Mike Russell exposes himself as the unprincipled opportunist he is

Mike Russell exposes himself as the unprincipled opportunist he is

by Murdo Fraser
article from Saturday 24, November, 2018

IT WAS NOT the best day at the office for Michael Russell. The SNP’s Constitution Secretary has never lacked self-confidence, and must have thought he was in for an easy ride when he appeared in front of the Scottish Parliament’s Finance and Constitution Committee on Wednesday.

After all, his boss Nicola Sturgeon had just been to London, seeking to build a coalition amongst opposition parties, and rebel Tory MPs, in support of either a softer Brexit than the Prime Minister was proposing, or a “People’s Vote”. The difficulties that Theresa May had encountered, even within her own party, in getting a withdrawal agreement gave confidence to the SNP that they were winning the argument for a different approach.

But it wasn’t long in front of the Committee before the Scottish Government’s position started to unravel. I asked Mr Russell whether he had actually read the Draft Withdrawal Agreement, given that he had been so forceful in his denunciation of it. I pointed out that the document had gone into the public domain at 11.46 a.m. on Wednesday 14th November, but he had tweeted at 12.09 p.m., 23 minutes later, that it was a “very poor and disastrous” deal. He could not possibly have read the 585 page document in that period.

The Constitution Secretary was forced to admit that he had only skimmed it at that point, and had come to the document on the understanding that it was based on a set of red lines previously agreed that were very damaging to Scotland, and therefore it was bound to be bad. 

For the Scottish Government Minister responsible for constitutional affairs to admit that he denounced a document before he had even read it was, however, not a particularly good look. It simply confirmed the impression that the SNP have been giving all along, that in their approach to the UK Government they are always seeking grievance, rather than basing their opposition on any solid foundation.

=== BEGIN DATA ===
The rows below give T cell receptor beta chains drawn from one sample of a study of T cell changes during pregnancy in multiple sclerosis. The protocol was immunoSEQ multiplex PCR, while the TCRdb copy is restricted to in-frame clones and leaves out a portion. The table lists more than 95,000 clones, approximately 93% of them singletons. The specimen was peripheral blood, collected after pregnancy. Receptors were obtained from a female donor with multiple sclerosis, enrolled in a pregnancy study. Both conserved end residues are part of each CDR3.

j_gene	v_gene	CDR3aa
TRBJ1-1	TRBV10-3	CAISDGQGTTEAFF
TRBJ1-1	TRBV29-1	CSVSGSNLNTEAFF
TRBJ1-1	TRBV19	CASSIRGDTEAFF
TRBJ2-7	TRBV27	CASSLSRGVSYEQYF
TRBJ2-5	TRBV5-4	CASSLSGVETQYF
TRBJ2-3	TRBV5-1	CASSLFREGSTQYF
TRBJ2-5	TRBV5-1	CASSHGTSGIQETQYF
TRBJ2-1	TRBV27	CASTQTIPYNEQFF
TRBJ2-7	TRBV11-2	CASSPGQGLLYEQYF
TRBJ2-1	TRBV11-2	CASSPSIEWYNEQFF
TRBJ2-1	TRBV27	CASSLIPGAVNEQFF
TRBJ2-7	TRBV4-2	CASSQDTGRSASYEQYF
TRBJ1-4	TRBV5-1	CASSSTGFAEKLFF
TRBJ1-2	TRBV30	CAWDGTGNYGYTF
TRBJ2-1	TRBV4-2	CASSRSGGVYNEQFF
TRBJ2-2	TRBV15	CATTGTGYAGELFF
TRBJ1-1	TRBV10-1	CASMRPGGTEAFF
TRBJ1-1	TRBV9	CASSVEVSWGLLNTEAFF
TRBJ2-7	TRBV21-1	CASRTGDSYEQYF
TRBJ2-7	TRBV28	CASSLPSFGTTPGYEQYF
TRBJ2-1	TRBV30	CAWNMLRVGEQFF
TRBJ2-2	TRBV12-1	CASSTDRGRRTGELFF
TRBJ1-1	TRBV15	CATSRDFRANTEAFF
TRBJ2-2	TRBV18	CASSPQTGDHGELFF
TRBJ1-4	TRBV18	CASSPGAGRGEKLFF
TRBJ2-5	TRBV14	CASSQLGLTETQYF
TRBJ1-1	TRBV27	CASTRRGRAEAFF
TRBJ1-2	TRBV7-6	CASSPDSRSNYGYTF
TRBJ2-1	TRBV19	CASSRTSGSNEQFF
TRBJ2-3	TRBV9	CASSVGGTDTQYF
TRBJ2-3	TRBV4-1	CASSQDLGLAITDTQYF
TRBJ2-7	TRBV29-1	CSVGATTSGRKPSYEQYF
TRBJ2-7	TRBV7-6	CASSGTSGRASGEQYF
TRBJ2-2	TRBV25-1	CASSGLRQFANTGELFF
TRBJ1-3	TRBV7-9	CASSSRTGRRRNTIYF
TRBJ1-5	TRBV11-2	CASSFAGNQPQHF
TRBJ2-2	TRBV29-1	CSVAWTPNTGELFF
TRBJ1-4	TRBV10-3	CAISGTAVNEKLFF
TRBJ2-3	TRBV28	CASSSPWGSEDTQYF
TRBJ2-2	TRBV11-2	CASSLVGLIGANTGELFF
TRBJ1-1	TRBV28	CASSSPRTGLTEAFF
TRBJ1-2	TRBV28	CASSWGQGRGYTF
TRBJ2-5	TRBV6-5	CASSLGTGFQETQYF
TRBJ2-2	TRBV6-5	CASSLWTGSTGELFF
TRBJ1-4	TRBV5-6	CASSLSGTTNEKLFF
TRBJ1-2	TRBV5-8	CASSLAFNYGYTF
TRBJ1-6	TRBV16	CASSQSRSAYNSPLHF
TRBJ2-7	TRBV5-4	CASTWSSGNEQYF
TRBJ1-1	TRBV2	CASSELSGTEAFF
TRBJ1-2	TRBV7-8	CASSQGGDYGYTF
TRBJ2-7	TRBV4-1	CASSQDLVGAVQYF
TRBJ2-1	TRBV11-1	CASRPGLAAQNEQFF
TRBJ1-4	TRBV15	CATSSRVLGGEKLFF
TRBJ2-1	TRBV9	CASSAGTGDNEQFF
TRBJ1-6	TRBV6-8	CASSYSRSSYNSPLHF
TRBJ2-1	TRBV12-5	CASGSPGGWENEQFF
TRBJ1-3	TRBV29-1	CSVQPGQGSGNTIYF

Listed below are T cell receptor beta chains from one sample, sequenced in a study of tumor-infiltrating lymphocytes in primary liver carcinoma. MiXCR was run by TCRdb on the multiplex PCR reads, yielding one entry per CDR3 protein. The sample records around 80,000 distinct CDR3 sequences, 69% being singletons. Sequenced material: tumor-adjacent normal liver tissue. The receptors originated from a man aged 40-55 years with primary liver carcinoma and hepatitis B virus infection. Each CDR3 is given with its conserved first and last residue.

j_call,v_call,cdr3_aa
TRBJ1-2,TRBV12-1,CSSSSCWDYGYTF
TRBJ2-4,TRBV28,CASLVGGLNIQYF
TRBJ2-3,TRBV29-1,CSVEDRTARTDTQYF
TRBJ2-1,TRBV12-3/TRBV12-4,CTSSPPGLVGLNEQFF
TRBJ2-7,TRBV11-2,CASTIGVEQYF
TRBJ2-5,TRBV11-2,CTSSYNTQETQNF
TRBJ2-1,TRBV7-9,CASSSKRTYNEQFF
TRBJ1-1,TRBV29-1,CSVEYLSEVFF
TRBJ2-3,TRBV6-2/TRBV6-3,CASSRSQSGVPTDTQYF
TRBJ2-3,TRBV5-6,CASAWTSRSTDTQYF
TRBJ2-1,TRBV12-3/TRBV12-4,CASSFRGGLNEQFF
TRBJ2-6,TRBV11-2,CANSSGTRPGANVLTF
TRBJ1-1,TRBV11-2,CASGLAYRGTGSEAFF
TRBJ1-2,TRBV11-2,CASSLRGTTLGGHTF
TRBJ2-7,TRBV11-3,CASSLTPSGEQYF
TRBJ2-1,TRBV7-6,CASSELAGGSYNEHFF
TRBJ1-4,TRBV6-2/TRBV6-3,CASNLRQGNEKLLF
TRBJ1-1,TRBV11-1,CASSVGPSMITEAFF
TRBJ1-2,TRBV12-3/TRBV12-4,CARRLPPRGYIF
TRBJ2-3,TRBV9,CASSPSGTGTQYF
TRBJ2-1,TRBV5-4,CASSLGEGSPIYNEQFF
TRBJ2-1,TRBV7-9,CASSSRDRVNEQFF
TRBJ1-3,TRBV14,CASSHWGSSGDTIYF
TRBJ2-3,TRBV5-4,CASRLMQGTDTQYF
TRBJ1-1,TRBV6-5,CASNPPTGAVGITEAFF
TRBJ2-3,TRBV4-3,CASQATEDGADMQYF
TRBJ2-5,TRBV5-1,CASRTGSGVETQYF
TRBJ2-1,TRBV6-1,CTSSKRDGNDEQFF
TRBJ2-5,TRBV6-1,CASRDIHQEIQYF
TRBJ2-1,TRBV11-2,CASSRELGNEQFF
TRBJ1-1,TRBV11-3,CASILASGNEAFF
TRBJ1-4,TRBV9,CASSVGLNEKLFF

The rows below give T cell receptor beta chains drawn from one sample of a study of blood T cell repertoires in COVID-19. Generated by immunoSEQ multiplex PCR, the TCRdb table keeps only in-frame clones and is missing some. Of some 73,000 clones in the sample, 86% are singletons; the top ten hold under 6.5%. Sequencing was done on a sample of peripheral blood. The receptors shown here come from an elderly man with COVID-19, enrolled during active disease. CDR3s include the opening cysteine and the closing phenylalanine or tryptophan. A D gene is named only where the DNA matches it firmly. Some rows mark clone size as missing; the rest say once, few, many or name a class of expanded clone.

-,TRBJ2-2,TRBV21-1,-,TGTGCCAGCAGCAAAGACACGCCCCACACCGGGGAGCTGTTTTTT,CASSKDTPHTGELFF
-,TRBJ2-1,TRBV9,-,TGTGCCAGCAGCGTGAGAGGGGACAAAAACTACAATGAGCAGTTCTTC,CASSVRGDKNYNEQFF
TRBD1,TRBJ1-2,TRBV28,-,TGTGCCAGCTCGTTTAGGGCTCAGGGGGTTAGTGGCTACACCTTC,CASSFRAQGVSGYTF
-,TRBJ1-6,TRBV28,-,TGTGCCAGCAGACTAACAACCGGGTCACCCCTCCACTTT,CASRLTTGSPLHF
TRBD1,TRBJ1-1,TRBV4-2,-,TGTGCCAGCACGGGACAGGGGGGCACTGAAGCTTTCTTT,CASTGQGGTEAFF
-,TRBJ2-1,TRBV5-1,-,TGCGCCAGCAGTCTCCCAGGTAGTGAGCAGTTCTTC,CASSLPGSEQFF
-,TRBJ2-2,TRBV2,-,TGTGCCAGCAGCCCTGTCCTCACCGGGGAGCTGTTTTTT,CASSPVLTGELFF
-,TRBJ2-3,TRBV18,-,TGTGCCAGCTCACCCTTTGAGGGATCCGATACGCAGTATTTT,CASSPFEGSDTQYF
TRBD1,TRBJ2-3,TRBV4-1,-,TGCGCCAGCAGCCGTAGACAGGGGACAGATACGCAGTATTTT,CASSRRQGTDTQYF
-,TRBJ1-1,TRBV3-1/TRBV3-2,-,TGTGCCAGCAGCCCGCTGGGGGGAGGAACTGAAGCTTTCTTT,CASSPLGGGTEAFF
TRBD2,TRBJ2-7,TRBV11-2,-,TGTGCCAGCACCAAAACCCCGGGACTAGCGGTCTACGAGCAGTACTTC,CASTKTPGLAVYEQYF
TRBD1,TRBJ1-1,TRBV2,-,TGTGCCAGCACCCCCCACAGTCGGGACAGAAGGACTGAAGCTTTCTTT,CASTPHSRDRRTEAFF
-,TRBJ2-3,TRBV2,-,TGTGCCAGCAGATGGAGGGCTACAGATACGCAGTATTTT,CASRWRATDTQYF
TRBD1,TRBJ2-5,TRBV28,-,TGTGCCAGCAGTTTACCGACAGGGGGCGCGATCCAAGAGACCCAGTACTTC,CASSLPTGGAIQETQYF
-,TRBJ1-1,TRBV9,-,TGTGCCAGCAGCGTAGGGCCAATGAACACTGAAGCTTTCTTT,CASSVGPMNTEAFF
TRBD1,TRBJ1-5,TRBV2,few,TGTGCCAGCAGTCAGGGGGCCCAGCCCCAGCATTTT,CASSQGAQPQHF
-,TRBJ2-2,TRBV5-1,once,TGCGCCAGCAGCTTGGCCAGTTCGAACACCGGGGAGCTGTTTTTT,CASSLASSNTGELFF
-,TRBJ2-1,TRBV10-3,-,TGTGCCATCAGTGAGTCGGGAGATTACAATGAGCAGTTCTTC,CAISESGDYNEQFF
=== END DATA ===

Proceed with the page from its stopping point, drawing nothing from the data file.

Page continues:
But there was worse to come for Mr Russell. In an attempt to be humorous in answer to my next question on whether this agreement would be better than “No Deal”, he replied that: “When it comes to a choice between this agreement and an alien invasion, this is better, but the reality of the situation is that both are very bad”. When I gently pointed out that an alien invasion was somewhat less likely than “No Deal”, Russell quipped in response: “Have you seen Jacob Rees-Mogg?” He was subsequently forced to make a half-hearted apology.

In the meantime, the Constitution Secretary had made an important admission. The deal on offer from the Prime Minister was better than “No Deal”. It is one which industry bodies such as the CBI, and the National Farmers’ Union of Scotland, have urged support for. So, when it comes to a vote in the House of Commons, and the choice between this and “No Deal”, can we take it that the SNP will vote in favour?

It was then the turn of my colleague Adam Tomkins. He pointed out the Scottish Government’s stated position that it will not participate in any legislative consent process with regard to any Brexit legislation. And Mr Russell helpfully confirmed that that refusal to cooperate applied to any future legislation with regard to the withdrawal agreement. But then Mr Tomkins raised the Health Care (International Arrangements) Bill, currently proceeding through the Westminster parliament, and for which legislative consent from Holyrood would be sought.

This is important legislation. It deals with healthcare for British citizens living in the EU27 after we depart the European Union, including nearly 200,000 British pensioners who live in EU countries, and need to continue to access the health care that they require. It also covers British citizens, including those living and working in Scotland, who require medical treatment every year during holidays in Europe. The Bill is required to ensure they will have medical assistance when they need it.

And yet, this is Brexit-related legislation, and therefore covered by the principle of non-cooperation set down by the SNP government.

The crunch of reverse gear being engaged by Michael Russell was almost audible. Realising that he could not concede a situation whereby Scots visiting or living in Europe would be deprived of health cover, he tried to fudge the issue, saying that it would need further consideration. But, at a stroke, Adam Tomkins had demolished the point of principle of non-cooperation to any Brexit-related legislation that up until that moment had been an article of faith from the SNP government. 

So what did we learn on Wednesday from Michael Russell’s appearance? That he had not read the draft withdrawal agreement before declaring it disastrous, that this deal was better than “No Deal”, and that the SNP playing games with the constitution puts at risk practical arrangements that are required for the welfare of the Scottish people.

Michael Russell has had better days. 

What all this exposes is that the SNP stance towards Brexit is entirely opportunistic and driven by politics, instead of being principled and consistent. Expect much more of this to come, in the weeks ahead.

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